The first of these three field opportunities was in 1919 with the Federal Bureau of Vocational Rehabilitation, and the second came in the form of participation in a study group on vocational guidance (Viteles, 1967). Together, these two experiences led Viteles to found the Vocational Guidance Clinic in 1921 (Thompson, 1997). Viteles continued as director of the clinic until the late 1950s, although his interest in the field began to wane in the late 1930s, in favor of industrial psychology (Viteles, 1974). The third of these opportunities was a 1920 research project that Viteles conducted for the Naval Aircraft Factory at the United States naval shipyard in Philadelphia (Viteles, 1967).
Also in 1920, Viteles received his first job offer as a paid consultant. The Milwaukee Electric Railway and Light Company hired Viteles to develop and validate a selection instrument for streetcar motormen, which would later be known as the Viteles Motorman Selection Test and used for many years to come (Viteles, 1974). It was also at this job that Viteles conducted pioneering job analysis work in developing his job psychograph method (Viteles, 1923), which would also be widely used (Vinchur & Koppes, 2007; Viteles, 1974). These events marked the beginning of the decade from 1923–1934 that Viteles (1967) recalled as the most productive of his career. Beyond the job psychograph, Viteles credits his work with the Milwaukee Electric Railway with broadening his awareness about industrial psychology and exposing him to its many aspects. However, he claims that this foray into industry also caused him to realize the importance of simultaneously maintaining a strong foothold in academia so that he could continue in his pursuit of research and contribution to the literature.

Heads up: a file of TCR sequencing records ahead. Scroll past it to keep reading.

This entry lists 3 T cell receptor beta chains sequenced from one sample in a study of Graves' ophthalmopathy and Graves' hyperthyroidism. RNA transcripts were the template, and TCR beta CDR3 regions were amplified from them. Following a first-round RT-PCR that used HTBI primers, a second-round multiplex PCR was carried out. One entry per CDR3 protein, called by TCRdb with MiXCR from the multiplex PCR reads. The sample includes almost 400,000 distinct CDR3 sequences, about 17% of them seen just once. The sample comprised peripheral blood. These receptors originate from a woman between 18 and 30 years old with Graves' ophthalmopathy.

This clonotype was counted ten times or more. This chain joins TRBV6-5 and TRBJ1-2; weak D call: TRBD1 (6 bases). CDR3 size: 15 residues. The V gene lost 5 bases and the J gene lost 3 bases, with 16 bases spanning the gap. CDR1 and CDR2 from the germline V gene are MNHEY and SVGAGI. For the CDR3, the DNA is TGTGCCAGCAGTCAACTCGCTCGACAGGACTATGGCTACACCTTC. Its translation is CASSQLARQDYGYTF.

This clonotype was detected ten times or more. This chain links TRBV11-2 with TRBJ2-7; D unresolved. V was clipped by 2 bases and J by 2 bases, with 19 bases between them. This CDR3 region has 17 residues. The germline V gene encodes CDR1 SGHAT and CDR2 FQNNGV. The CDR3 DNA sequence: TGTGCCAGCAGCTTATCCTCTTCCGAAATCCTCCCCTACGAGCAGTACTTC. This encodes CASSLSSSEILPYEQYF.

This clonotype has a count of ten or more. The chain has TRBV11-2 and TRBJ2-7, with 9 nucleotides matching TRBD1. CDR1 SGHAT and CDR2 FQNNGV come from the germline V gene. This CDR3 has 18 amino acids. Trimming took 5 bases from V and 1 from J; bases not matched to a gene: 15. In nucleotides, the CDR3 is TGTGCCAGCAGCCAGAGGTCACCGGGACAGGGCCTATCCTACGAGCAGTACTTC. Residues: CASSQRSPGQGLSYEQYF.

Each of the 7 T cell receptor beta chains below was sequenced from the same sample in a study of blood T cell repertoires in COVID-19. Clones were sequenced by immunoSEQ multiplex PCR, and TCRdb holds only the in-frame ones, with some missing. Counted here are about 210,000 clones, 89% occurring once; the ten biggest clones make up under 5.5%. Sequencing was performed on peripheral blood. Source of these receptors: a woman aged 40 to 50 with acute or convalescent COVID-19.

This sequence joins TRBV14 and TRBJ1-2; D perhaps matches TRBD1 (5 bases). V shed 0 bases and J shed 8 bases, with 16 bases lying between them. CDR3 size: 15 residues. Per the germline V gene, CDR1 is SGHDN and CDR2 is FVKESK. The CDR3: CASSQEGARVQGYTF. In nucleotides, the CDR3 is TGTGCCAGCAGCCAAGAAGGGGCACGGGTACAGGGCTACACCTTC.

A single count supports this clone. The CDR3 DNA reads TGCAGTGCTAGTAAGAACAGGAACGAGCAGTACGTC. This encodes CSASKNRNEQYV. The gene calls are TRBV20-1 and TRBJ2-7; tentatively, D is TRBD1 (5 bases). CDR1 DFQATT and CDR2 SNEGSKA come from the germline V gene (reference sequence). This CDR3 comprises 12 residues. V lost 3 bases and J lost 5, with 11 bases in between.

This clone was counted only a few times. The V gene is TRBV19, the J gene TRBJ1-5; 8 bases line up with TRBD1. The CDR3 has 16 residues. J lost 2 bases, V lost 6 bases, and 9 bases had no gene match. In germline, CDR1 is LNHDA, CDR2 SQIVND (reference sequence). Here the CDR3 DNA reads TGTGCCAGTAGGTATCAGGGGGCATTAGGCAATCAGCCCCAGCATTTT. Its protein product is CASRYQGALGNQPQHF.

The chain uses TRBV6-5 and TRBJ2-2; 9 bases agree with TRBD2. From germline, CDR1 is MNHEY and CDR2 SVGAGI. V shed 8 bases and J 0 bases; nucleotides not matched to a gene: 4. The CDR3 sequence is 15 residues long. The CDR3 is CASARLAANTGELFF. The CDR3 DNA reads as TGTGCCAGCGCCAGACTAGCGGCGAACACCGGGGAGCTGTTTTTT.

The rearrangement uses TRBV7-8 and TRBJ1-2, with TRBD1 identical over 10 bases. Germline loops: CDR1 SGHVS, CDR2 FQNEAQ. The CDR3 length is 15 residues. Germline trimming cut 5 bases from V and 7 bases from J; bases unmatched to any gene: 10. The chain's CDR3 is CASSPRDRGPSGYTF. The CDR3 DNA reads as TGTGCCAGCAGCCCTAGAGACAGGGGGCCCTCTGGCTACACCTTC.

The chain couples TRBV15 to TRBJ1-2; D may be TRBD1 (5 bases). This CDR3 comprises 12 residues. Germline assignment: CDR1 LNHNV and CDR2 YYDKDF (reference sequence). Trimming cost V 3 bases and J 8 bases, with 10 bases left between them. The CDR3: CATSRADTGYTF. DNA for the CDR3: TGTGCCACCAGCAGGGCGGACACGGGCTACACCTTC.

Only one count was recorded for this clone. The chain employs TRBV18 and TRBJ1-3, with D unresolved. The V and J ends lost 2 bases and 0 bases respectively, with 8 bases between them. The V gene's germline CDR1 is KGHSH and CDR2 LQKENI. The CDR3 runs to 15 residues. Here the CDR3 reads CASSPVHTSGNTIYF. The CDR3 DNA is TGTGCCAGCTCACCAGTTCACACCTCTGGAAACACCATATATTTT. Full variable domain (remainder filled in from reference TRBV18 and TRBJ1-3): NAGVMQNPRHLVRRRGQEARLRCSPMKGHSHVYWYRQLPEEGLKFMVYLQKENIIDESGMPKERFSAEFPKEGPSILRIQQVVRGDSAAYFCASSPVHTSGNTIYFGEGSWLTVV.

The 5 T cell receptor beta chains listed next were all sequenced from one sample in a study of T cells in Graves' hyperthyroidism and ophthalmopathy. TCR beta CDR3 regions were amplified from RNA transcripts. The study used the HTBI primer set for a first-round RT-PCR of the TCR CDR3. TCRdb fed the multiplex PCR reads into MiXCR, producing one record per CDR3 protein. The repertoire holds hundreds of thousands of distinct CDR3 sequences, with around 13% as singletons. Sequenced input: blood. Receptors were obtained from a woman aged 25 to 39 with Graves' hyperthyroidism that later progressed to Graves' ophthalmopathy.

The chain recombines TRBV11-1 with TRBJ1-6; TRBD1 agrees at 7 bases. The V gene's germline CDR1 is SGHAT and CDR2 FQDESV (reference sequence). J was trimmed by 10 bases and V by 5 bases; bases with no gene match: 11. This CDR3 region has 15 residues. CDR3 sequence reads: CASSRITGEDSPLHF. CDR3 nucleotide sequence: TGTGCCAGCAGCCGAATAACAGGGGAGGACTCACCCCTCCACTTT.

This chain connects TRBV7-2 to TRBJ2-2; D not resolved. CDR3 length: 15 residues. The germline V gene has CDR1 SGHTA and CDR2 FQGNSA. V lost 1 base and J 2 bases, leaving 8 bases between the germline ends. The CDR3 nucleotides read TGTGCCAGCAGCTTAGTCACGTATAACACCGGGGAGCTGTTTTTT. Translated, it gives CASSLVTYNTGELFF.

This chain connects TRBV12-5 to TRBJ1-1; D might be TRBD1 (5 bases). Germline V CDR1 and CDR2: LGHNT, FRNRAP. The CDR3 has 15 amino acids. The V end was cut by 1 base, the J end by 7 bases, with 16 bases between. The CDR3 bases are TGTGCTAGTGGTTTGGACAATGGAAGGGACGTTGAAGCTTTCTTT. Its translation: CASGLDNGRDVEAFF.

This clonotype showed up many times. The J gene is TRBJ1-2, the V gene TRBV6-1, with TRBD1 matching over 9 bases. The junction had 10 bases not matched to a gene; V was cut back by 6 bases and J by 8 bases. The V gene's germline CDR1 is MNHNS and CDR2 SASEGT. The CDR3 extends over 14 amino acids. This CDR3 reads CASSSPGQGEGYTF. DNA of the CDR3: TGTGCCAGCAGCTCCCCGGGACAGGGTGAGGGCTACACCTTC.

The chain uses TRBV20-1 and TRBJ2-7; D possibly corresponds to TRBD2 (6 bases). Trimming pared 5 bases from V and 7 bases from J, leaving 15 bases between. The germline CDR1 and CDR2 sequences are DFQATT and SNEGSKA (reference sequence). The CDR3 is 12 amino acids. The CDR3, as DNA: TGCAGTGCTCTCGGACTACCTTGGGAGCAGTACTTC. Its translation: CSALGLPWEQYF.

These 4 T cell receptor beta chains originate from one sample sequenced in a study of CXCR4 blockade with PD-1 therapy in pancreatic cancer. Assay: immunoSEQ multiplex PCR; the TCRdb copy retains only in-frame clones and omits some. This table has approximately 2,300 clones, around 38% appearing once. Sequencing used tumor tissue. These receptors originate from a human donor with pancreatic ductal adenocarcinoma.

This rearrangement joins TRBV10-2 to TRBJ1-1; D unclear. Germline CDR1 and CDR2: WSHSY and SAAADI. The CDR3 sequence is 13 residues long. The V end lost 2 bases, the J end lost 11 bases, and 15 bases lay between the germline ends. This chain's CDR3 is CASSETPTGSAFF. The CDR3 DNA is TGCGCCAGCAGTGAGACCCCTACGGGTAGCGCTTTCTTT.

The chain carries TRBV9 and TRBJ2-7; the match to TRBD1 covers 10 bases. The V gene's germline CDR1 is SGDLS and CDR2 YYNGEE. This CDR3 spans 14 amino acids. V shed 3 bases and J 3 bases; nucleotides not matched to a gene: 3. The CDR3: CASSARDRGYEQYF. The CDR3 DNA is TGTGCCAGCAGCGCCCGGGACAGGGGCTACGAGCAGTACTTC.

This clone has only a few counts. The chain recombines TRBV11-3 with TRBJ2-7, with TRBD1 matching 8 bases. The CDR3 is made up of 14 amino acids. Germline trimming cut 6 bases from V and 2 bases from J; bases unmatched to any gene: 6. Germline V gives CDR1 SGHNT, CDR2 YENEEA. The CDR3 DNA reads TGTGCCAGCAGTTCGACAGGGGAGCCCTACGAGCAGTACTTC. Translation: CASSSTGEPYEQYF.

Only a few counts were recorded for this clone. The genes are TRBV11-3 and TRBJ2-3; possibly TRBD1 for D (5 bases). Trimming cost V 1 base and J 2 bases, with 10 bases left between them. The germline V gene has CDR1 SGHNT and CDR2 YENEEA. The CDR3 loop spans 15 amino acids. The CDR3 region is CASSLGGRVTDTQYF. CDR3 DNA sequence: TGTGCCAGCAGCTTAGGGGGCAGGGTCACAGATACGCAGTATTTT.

After these first experiences in industry and after earning his PhD, Viteles was awarded an American Field Service Fellowship to study in Europe for the year 1922–1923, thereby supporting his effort to learn about industrial psychology in different nations and cultures (Viteles, 1967, 1974). Of course, this was a particularly exciting time for the industrial psychologist, as work in the field was progressing at a relatively rapid rate, having been driven in part by World War I (Koppes & Pickren, 2007).
Upon his return from Europe, Viteles returned to teaching at the University of Pennsylvania. However, it was Viteles’ commitment to industry that began to flourish at this time, and in 1924 he began working with the Yellow Cab Company of Philadelphia (Thompson, 1997; Viteles, 1967). Most of Viteles’ work for the company centered around selection, but it also allowed him to venture into other areas such as those of accident prevention and even labor relations. In 1927, however, Viteles took a hiatus from the Yellow Cab Company, a leave ironically spurred by “dissatisfaction with the atmosphere created by the management of the organization” during a merger (Viteles, 1967, p. 429). Viteles’ major industrial commitment throughout his career was for the Philadelphia Electric Company, having begun work with them in 1927 and retiring in 1964. During his nearly 40 years with the organization, Viteles developed and validated most of the selection tests used by the company, in addition to having developed, administered, and evaluated intensive training programs for a variety of jobs within the company (Viteles, 1974).